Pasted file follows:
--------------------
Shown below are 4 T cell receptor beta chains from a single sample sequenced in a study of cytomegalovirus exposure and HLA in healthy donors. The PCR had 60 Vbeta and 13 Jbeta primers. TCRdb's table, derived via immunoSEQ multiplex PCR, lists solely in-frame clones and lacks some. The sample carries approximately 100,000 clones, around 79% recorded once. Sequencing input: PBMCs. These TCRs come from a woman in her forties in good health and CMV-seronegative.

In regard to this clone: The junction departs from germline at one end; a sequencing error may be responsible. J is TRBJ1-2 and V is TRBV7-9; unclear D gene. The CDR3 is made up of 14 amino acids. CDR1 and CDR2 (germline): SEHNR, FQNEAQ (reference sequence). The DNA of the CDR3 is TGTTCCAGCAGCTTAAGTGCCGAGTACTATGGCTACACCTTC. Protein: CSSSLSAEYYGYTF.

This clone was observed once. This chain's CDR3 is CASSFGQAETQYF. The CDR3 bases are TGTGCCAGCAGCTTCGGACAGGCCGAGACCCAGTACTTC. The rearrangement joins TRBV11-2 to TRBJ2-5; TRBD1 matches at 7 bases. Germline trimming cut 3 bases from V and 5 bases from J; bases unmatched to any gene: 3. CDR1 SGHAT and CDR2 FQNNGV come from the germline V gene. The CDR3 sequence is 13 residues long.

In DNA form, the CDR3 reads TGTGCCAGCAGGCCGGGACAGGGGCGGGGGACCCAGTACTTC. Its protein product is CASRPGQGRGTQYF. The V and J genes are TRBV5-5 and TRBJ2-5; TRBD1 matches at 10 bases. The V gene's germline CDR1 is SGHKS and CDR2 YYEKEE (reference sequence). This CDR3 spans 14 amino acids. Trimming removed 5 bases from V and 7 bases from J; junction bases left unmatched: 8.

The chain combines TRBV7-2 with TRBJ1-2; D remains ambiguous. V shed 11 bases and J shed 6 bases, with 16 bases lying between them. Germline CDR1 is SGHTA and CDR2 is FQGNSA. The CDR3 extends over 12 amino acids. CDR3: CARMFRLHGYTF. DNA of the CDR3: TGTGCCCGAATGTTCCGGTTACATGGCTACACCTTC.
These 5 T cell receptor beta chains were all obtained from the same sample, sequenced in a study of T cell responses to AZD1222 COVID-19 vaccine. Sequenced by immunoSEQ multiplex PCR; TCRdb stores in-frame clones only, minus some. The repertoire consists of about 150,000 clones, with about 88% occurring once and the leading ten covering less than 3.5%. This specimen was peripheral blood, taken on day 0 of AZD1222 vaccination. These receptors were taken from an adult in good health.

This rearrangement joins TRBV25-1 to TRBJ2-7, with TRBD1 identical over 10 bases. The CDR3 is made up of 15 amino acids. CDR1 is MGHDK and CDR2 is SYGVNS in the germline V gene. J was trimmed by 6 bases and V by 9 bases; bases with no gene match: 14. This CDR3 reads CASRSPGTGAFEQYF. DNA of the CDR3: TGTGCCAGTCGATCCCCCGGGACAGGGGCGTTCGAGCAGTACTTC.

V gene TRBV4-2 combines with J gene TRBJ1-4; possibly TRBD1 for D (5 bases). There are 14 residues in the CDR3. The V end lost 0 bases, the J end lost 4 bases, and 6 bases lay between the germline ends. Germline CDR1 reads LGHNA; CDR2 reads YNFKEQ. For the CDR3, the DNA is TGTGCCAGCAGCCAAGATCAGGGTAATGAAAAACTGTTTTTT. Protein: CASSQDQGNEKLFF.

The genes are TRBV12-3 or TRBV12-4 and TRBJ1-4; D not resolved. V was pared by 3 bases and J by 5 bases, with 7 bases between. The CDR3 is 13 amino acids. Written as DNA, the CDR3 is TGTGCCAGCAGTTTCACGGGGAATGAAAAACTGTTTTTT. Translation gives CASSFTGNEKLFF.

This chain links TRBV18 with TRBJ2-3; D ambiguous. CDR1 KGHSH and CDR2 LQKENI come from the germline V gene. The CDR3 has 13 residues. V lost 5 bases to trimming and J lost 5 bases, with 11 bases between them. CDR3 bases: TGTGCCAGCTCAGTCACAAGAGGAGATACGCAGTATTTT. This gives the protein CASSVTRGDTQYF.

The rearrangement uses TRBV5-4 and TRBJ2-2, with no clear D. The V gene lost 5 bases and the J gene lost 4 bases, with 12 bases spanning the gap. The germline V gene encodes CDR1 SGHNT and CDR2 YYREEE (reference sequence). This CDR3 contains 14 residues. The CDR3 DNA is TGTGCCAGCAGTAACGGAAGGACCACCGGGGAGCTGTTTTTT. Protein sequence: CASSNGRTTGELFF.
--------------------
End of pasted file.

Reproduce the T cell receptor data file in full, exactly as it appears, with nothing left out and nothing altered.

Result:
Shown below are 4 T cell receptor beta chains from a single sample sequenced in a study of cytomegalovirus exposure and HLA in healthy donors. The PCR had 60 Vbeta and 13 Jbeta primers. TCRdb's table, derived via immunoSEQ multiplex PCR, lists solely in-frame clones and lacks some. The sample carries approximately 100,000 clones, around 79% recorded once. Sequencing input: PBMCs. These TCRs come from a woman in her forties in good health and CMV-seronegative.

In regard to this clone: The junction departs from germline at one end; a sequencing error may be responsible. J is TRBJ1-2 and V is TRBV7-9; unclear D gene. The CDR3 is made up of 14 amino acids. CDR1 and CDR2 (germline): SEHNR, FQNEAQ (reference sequence). The DNA of the CDR3 is TGTTCCAGCAGCTTAAGTGCCGAGTACTATGGCTACACCTTC. Protein: CSSSLSAEYYGYTF.

This clone was observed once. This chain's CDR3 is CASSFGQAETQYF. The CDR3 bases are TGTGCCAGCAGCTTCGGACAGGCCGAGACCCAGTACTTC. The rearrangement joins TRBV11-2 to TRBJ2-5; TRBD1 matches at 7 bases. Germline trimming cut 3 bases from V and 5 bases from J; bases unmatched to any gene: 3. CDR1 SGHAT and CDR2 FQNNGV come from the germline V gene. The CDR3 sequence is 13 residues long.

In DNA form, the CDR3 reads TGTGCCAGCAGGCCGGGACAGGGGCGGGGGACCCAGTACTTC. Its protein product is CASRPGQGRGTQYF. The V and J genes are TRBV5-5 and TRBJ2-5; TRBD1 matches at 10 bases. The V gene's germline CDR1 is SGHKS and CDR2 YYEKEE (reference sequence). This CDR3 spans 14 amino acids. Trimming removed 5 bases from V and 7 bases from J; junction bases left unmatched: 8.

The chain combines TRBV7-2 with TRBJ1-2; D remains ambiguous. V shed 11 bases and J shed 6 bases, with 16 bases lying between them. Germline CDR1 is SGHTA and CDR2 is FQGNSA. The CDR3 extends over 12 amino acids. CDR3: CARMFRLHGYTF. DNA of the CDR3: TGTGCCCGAATGTTCCGGTTACATGGCTACACCTTC.
These 5 T cell receptor beta chains were all obtained from the same sample, sequenced in a study of T cell responses to AZD1222 COVID-19 vaccine. Sequenced by immunoSEQ multiplex PCR; TCRdb stores in-frame clones only, minus some. The repertoire consists of about 150,000 clones, with about 88% occurring once and the leading ten covering less than 3.5%. This specimen was peripheral blood, taken on day 0 of AZD1222 vaccination. These receptors were taken from an adult in good health.

This rearrangement joins TRBV25-1 to TRBJ2-7, with TRBD1 identical over 10 bases. The CDR3 is made up of 15 amino acids. CDR1 is MGHDK and CDR2 is SYGVNS in the germline V gene. J was trimmed by 6 bases and V by 9 bases; bases with no gene match: 14. This CDR3 reads CASRSPGTGAFEQYF. DNA of the CDR3: TGTGCCAGTCGATCCCCCGGGACAGGGGCGTTCGAGCAGTACTTC.

V gene TRBV4-2 combines with J gene TRBJ1-4; possibly TRBD1 for D (5 bases). There are 14 residues in the CDR3. The V end lost 0 bases, the J end lost 4 bases, and 6 bases lay between the germline ends. Germline CDR1 reads LGHNA; CDR2 reads YNFKEQ. For the CDR3, the DNA is TGTGCCAGCAGCCAAGATCAGGGTAATGAAAAACTGTTTTTT. Protein: CASSQDQGNEKLFF.

The genes are TRBV12-3 or TRBV12-4 and TRBJ1-4; D not resolved. V was pared by 3 bases and J by 5 bases, with 7 bases between. The CDR3 is 13 amino acids. Written as DNA, the CDR3 is TGTGCCAGCAGTTTCACGGGGAATGAAAAACTGTTTTTT. Translation gives CASSFTGNEKLFF.

This chain links TRBV18 with TRBJ2-3; D ambiguous. CDR1 KGHSH and CDR2 LQKENI come from the germline V gene. The CDR3 has 13 residues. V lost 5 bases to trimming and J lost 5 bases, with 11 bases between them. CDR3 bases: TGTGCCAGCTCAGTCACAAGAGGAGATACGCAGTATTTT. This gives the protein CASSVTRGDTQYF.

The rearrangement uses TRBV5-4 and TRBJ2-2, with no clear D. The V gene lost 5 bases and the J gene lost 4 bases, with 12 bases spanning the gap. The germline V gene encodes CDR1 SGHNT and CDR2 YYREEE (reference sequence). This CDR3 contains 14 residues. The CDR3 DNA is TGTGCCAGCAGTAACGGAAGGACCACCGGGGAGCTGTTTTTT. Protein sequence: CASSNGRTTGELFF.